What Breed is My Cat?
A very common question cat owners have is "what breed is my cat"? For most of us, if we have adopted a cat from a shelter, pet shop, friend etc., unless we are told the lineage, we will never know what breed of cat he is.
Most cats are what's known as "domestic shorthair" (DSH) or "domestic longhair" (DLH). That means they are of mixed/unknown breed. It doesn't make them any less special.
Some "domestics" do carry physically similar traits to purebred cats. For example, some cats may be "pointed" which could lead the owner to assume they have Siamese in them. Longhaired cats are often thought to be part or full Maine Coon or Norwegian Forest Cat. Grey/blue cats thought to be Russian Blue. It is entirely possible, that a mixed breed carries genes for purebred cats, but without a history or papers, it is just not possible to know. Just looking similar to a pedigree cat doesn't make the cat pedigree. Domestics are just as lovely without a tag and we should enjoy them for who they are.
Some breeds which people often think their cat may be include:
Shorthaired pointed cat - Siamese
White cat with ginger ears and tail - Turkish Van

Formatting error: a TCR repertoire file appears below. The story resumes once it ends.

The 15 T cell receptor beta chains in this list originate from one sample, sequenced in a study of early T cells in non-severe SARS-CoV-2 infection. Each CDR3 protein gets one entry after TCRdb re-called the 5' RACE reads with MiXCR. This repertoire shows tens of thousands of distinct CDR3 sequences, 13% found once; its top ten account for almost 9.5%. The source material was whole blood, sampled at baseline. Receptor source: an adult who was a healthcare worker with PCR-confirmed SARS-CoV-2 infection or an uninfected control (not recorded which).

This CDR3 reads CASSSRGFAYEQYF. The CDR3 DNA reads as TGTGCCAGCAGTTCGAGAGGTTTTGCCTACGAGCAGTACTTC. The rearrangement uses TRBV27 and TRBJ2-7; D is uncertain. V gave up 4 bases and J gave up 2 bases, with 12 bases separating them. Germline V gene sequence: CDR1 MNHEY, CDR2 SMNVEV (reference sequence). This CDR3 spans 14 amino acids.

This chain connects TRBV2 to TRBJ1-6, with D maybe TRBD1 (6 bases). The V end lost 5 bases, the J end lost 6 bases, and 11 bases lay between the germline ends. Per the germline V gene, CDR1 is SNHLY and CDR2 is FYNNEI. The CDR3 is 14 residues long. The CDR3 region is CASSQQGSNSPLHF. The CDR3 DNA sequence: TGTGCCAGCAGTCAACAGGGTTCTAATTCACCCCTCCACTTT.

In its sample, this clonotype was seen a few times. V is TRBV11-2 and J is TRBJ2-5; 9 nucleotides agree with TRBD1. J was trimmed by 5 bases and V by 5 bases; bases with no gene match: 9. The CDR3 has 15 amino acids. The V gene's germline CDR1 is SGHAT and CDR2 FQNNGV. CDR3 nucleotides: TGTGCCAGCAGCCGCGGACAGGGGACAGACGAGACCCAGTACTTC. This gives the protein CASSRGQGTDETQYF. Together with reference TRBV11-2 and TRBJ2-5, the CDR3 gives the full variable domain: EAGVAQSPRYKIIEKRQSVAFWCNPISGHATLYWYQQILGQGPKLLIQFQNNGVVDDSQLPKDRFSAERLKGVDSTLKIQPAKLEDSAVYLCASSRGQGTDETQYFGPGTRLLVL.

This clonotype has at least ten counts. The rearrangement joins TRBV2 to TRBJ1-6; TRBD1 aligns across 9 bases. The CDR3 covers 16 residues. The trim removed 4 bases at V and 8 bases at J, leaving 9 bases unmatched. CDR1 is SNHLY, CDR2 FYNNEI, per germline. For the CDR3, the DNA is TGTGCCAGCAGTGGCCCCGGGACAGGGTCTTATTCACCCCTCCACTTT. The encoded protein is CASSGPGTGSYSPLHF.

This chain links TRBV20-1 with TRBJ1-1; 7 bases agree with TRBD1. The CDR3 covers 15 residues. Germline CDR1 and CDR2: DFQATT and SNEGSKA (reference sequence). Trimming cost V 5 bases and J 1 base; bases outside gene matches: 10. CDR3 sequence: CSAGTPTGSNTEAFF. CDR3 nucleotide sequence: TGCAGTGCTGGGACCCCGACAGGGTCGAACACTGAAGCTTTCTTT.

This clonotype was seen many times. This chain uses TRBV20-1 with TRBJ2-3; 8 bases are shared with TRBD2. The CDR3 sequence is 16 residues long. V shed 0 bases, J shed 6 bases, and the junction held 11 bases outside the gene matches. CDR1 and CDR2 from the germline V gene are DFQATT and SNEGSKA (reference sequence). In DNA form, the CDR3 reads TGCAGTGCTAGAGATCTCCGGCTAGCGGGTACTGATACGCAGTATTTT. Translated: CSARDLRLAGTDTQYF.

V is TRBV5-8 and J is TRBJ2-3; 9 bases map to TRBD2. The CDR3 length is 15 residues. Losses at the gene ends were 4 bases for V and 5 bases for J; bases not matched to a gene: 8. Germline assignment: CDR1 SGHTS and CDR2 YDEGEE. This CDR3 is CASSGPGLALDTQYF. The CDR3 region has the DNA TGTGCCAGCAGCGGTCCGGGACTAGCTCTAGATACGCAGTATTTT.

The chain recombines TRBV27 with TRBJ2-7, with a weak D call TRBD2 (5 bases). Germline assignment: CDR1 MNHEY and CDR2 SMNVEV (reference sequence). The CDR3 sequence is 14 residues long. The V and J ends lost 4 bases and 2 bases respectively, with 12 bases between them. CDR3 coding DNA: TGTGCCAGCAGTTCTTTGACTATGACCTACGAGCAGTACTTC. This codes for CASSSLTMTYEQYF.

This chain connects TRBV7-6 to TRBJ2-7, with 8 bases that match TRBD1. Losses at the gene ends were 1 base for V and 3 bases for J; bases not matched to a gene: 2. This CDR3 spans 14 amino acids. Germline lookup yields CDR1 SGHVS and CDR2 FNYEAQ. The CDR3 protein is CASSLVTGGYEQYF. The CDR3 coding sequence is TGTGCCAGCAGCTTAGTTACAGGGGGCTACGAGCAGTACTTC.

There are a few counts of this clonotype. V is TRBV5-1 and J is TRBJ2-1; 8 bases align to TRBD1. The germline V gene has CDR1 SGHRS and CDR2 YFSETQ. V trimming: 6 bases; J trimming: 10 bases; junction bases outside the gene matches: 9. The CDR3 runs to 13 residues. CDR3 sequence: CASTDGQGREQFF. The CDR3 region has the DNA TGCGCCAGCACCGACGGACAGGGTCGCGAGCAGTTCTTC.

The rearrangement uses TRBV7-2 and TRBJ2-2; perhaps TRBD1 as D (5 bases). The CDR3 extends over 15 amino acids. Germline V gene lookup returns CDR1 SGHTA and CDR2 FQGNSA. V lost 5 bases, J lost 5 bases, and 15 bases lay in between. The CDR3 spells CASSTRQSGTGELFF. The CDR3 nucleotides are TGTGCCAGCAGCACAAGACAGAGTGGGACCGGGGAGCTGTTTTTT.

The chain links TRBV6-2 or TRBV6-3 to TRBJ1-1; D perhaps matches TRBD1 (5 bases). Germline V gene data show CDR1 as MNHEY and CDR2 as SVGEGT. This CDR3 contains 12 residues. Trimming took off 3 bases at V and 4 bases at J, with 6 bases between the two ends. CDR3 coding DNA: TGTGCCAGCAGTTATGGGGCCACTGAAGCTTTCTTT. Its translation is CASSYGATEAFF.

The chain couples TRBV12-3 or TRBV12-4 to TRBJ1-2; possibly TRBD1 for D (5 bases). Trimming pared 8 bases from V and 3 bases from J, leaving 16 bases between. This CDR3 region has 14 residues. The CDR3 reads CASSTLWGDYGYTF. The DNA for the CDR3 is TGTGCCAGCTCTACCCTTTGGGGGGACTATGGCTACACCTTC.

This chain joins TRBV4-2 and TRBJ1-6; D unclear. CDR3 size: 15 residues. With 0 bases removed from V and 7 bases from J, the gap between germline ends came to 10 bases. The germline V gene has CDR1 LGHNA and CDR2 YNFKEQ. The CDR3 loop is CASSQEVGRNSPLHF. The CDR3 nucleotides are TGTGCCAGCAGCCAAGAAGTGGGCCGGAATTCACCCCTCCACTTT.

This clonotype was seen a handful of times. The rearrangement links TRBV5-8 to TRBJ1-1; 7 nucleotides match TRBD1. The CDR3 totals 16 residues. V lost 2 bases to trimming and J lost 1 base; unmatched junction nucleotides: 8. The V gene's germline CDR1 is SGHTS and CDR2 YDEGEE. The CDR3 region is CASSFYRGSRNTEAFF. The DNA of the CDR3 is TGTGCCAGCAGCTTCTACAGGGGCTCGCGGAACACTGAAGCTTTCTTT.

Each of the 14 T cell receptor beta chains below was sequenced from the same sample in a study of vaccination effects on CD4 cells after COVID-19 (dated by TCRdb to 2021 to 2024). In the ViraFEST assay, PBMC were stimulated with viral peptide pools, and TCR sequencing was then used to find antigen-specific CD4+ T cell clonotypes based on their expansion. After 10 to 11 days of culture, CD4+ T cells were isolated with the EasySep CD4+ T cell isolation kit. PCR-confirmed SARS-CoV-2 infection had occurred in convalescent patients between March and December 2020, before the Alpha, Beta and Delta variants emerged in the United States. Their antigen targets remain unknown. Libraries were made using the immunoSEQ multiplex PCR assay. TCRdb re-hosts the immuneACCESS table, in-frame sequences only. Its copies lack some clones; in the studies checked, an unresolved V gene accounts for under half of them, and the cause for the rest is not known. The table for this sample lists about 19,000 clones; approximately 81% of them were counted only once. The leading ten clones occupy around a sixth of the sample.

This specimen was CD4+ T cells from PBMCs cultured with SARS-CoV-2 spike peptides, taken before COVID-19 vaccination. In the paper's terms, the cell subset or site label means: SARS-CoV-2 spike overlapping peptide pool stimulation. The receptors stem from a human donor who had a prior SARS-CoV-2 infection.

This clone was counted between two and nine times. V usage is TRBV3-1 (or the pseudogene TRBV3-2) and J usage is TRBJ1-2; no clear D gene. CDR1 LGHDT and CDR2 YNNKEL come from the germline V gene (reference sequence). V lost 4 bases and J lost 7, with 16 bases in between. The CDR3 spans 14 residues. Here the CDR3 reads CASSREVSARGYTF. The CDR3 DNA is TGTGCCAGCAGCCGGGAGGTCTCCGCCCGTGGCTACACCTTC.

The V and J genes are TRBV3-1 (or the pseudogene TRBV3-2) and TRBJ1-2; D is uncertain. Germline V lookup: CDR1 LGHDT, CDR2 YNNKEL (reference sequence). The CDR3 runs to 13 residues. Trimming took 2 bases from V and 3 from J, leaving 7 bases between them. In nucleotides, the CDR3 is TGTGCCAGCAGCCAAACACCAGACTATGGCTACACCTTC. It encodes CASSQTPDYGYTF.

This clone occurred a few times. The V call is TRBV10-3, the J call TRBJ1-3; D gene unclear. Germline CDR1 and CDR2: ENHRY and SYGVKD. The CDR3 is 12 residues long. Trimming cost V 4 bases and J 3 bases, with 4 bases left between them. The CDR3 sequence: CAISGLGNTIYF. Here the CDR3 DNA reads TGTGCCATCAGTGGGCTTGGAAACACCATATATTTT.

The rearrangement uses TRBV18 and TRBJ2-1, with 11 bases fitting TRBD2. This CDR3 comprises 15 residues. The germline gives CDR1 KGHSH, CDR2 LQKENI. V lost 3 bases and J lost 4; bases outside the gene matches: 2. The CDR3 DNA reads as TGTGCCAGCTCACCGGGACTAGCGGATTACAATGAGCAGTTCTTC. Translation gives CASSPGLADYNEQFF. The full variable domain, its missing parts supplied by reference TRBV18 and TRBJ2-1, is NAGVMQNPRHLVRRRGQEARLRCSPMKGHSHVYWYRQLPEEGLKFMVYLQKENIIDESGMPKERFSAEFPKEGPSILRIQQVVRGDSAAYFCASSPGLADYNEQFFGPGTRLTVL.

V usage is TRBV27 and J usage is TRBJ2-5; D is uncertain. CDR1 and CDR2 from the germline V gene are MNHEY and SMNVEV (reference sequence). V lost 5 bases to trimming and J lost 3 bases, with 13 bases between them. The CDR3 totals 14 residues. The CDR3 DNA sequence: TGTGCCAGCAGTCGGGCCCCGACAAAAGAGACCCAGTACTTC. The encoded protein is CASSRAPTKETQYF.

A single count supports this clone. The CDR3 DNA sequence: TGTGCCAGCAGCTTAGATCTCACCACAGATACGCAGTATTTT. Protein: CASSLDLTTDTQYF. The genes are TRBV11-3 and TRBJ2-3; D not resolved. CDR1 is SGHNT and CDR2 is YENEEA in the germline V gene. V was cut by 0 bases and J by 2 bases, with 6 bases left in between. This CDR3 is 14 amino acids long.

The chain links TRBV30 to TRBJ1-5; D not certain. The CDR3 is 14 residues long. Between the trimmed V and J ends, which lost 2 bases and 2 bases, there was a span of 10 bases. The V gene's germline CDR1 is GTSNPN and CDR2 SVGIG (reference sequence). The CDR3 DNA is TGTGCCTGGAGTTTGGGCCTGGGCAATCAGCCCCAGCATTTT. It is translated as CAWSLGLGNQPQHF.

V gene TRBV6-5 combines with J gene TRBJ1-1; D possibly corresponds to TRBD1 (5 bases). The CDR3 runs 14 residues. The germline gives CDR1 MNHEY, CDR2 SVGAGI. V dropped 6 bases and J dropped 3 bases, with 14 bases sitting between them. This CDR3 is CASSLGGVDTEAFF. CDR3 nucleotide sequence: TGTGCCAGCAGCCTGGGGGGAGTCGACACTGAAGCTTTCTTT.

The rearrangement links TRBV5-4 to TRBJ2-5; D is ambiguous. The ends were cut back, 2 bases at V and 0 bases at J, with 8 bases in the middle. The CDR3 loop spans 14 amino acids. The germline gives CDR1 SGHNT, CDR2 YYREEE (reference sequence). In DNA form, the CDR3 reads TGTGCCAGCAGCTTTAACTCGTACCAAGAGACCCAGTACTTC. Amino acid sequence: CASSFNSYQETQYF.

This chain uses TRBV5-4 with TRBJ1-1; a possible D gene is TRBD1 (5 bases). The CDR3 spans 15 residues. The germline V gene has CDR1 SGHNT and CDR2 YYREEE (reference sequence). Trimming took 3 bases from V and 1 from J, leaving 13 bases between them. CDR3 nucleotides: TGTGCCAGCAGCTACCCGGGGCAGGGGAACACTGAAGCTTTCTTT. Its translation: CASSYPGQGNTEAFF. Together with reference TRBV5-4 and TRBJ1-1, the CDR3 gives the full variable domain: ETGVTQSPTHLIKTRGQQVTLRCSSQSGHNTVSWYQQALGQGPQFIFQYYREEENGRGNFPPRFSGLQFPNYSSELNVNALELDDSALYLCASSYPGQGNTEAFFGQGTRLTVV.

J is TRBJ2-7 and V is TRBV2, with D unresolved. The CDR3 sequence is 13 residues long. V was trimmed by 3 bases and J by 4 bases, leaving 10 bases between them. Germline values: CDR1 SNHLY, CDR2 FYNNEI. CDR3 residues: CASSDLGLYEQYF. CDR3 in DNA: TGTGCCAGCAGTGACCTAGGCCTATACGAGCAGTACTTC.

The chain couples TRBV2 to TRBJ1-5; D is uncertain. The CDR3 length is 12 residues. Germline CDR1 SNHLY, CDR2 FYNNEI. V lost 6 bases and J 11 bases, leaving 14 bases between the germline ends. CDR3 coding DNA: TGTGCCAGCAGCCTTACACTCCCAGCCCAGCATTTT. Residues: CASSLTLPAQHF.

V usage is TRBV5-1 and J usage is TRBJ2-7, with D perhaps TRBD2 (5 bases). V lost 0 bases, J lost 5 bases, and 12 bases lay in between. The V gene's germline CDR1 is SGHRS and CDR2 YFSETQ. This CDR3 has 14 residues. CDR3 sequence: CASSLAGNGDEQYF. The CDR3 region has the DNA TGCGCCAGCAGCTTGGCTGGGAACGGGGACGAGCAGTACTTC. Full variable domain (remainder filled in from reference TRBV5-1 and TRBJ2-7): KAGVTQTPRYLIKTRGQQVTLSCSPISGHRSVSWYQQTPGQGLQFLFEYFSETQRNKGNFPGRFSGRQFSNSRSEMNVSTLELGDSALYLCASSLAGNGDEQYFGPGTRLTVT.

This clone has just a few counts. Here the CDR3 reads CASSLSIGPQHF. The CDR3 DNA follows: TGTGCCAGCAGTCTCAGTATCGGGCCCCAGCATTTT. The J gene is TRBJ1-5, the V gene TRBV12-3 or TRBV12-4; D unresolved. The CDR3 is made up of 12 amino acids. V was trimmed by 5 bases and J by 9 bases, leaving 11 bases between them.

Many people often confuse coat colours and markings for cat breeds. I have heard many people say "my cat is a tuxedo" or "I have a calico cat". A tuxedo cat is a "bicolour" (ie, it has white and another colour), and a calico cat is a cat with a predominantly white coat, with ginger tabby and black spotting. Both are names for coat colours/patterns, not breeds. Incidentally, did you know that almost all calico cats are female?
By the way, just because your cat doesn't come with pedigree papers or a history of his ancestry doesn't mean you can't show it, should you choose to. Many of the cat clubs have a "domestic or household pets" section where cats without papers/domestics can be shown. So, if you think your cat has the looks and temperament, and you would like to meet lots of cat lovers, then why not give it a go? Some of the most beautiful cats I have seen were domestics.
If you still think your cat may be a purebred, check out our list of cat breeds here. It is still not 100% complete, but we will continue to add photos as they are submitted. If you have a photo of a breed that is not on the list, we would love to hear from you. You can email us here.